Deflating a bubble before it gets too big
PROACTIVE: ECONOMISTS ARE COMING UP WITH TOOLS THAT JUST MIGHT DO THE JOB
The difficulty in identifying the cause of bubbles has made it hard to design policies to prevent them.
Economists may be finally closing in on the reason for asset bubbles. How to pop them before they grow too large, however, is a much harder problem. The study of bubbles has steadily gathered urgency during the past four decades as crashes became more spectacular and more damaging.
Researchers have developed a large and diverse array of theories about why asset prices suddenly rise and crash. The difficulty in identifying the cause of bubbles has made it hard to design policies to prevent them. But recently, a growing number of economists are zeroing in on the idea of what they call extrapolative expectations. For whatever reason, it seems, investors sometimes decide that a recent run of good returns represents some sort of deep structural trend.
A new paper by Zhenyu Gao, Michael Sockin and Wei Xiong supports this idea. Looking at housing prices during the bubble, they compared states based on how much they changed their capital gains tax rates. The states that raised taxes more saw less of a bubble and crash.
But even more tellingly, the authors found that in states with lower capital gains taxes, purchases of investment properties that the owners didn’t plan to live in tend to increase more in response to recent price gains. The simplest explanation for this pattern is that when prices go up and there aren’t tax hikes to make people expect a reversal, they start to think that the trend will continue for the foreseeable future. And they buy accordingly.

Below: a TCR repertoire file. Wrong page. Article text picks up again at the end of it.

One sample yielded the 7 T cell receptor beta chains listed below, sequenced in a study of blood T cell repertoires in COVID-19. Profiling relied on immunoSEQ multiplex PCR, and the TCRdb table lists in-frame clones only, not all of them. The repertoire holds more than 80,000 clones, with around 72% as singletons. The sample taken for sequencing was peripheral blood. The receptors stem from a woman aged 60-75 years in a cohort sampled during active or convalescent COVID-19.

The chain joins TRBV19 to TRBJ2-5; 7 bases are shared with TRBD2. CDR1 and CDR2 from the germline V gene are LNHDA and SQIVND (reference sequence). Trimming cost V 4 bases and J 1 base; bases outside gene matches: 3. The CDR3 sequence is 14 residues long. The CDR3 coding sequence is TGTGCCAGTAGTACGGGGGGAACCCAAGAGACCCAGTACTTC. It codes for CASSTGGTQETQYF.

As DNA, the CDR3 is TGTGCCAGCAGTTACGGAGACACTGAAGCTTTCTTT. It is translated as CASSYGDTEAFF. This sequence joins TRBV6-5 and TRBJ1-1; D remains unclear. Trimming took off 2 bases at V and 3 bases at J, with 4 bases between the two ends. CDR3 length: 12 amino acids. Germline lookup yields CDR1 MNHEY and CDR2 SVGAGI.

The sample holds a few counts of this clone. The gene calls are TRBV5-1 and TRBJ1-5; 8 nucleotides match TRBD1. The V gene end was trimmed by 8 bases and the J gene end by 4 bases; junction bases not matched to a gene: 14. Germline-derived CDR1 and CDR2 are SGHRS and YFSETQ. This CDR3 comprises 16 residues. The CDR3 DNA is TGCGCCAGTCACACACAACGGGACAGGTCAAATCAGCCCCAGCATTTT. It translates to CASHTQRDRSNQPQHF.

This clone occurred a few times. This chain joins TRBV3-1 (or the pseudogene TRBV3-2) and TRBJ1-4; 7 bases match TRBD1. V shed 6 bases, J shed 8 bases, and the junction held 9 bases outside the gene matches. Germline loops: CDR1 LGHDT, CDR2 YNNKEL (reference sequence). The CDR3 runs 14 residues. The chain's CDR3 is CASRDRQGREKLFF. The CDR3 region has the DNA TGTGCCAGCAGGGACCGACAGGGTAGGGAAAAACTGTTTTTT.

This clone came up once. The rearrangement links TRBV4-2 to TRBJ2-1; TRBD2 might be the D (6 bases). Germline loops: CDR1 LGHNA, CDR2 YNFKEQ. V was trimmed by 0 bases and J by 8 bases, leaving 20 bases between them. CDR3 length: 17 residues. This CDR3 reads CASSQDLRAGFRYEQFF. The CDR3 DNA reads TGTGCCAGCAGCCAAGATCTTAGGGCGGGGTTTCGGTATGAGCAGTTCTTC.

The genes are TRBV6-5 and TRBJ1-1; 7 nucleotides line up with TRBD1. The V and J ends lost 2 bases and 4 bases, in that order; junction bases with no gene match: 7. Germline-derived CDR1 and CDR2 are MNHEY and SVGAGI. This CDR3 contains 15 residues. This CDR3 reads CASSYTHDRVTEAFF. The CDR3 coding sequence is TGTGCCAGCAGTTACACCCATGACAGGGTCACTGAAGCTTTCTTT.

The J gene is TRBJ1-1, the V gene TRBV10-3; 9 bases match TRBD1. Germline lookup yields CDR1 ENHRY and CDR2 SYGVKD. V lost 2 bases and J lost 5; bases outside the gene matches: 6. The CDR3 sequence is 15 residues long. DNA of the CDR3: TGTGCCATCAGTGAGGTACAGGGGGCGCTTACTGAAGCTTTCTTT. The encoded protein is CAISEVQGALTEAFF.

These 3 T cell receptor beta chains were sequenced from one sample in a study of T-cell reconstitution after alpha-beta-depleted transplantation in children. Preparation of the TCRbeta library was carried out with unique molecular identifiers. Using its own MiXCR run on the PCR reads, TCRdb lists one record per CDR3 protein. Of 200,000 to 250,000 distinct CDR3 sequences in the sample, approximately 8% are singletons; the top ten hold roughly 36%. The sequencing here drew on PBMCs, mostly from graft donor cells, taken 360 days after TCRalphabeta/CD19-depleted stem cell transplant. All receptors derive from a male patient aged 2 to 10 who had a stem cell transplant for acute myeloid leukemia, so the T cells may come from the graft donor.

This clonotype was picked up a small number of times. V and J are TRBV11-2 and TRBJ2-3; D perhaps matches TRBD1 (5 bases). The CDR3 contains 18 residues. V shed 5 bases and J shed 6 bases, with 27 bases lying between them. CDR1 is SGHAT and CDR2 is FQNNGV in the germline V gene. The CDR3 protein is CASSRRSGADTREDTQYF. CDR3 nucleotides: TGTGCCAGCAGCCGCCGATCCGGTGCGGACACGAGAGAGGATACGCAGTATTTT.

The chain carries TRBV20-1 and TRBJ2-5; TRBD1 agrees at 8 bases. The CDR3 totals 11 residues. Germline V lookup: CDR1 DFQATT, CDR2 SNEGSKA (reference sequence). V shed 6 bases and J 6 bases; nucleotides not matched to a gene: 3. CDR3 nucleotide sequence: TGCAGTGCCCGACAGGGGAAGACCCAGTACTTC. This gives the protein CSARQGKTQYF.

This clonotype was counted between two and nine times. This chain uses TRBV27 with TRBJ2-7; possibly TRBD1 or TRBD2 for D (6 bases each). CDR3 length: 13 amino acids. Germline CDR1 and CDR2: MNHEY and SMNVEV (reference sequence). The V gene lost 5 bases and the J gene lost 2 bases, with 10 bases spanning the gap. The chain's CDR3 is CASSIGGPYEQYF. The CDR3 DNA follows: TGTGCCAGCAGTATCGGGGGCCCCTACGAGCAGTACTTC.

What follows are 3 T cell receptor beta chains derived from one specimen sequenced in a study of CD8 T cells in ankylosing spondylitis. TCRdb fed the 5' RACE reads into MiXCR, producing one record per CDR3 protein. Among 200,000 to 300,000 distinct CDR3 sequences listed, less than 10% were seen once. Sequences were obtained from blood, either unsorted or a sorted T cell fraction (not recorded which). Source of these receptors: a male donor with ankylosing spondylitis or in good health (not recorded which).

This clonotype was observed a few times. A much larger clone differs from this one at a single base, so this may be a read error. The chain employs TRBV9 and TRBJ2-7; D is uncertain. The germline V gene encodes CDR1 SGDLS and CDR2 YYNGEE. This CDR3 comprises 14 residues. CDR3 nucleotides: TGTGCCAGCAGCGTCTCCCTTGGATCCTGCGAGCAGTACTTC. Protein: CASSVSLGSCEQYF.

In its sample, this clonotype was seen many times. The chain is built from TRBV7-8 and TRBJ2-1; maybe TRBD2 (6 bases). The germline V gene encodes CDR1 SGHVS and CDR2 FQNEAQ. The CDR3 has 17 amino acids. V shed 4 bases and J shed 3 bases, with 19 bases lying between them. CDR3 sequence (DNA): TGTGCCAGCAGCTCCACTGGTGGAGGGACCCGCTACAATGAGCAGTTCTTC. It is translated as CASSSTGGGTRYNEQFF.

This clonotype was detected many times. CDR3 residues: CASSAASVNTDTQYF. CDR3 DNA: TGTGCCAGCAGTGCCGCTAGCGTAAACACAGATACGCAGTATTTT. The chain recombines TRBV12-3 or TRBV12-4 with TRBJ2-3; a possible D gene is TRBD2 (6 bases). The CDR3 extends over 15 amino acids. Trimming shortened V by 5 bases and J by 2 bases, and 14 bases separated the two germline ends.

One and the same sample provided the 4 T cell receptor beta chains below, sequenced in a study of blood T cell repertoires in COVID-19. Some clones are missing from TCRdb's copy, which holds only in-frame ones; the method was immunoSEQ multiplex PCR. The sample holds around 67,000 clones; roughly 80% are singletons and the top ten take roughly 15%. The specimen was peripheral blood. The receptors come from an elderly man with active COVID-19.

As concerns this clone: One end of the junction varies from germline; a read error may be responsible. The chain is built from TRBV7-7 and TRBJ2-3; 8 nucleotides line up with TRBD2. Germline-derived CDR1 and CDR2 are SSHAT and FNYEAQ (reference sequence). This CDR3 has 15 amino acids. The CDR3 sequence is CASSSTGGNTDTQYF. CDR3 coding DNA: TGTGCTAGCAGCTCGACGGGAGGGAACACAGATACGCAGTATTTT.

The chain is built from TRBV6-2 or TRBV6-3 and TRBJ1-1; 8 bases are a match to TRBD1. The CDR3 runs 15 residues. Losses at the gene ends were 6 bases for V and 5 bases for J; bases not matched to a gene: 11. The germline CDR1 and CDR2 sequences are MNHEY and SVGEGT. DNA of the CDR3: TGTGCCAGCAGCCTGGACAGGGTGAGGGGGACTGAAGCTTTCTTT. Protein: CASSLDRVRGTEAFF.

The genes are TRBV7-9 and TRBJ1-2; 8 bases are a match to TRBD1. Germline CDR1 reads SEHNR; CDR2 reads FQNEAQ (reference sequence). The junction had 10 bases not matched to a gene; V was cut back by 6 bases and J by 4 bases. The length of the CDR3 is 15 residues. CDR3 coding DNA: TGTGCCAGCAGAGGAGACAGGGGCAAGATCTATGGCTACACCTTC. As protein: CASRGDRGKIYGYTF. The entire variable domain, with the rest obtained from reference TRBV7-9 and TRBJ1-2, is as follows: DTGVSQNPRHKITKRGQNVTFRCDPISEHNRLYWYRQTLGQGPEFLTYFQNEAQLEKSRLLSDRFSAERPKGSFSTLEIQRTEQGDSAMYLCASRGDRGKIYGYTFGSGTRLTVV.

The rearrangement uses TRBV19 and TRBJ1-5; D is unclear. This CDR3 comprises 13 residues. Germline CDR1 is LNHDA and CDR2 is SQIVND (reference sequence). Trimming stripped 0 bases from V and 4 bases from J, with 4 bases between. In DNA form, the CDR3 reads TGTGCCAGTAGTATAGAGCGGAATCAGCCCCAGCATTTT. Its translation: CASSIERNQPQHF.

Obviously, investors don’t always expect recent trends to continue forever. So what makes them start to extrapolate? It may be that when a price trend gets big enough for people to notice, human psychology tends to assume that this is the new normal.
Defenders of the idea of efficient markets might retort that if this happens, savvier investors – who think carefully about whether a price trend is justified by underlying fundamentals – would simply bet against the trend-followers and bring things back into line. But economic theorists have long understood that because rational investors have limited firepower to short a bubble, they often find it more worthwhile to ride the rising prices for a while. That just makes the bubble worse.
If this unified theory of bubbles turns out to be right, the next question becomes: How can governments nip the process in the bud? Gao and his colleagues suggest that tax hikes could be an answer. If economists can figure out how many years of rising prices – say, three or five – is needed to create the impression of a permanent trend in speculators’ minds, then policymakers could adopt a rule where capital gains taxes temporarily go up whenever prices rise for that many years in a row.
This policy has very little downside. If there’s a sound fundamental reason prices are rising then the higher capital gains taxes would skim off some of the windfall. And if it really is the start of a bubble, the sudden tax increase would damp speculators’ expectation for eternally rising prices.
If this kind of automated tax system prevents bubbles from getting out of hand, it would be a huge victory for behavioural finance. – Bloomberg
BUBBLES. The chase tends to make matters worse.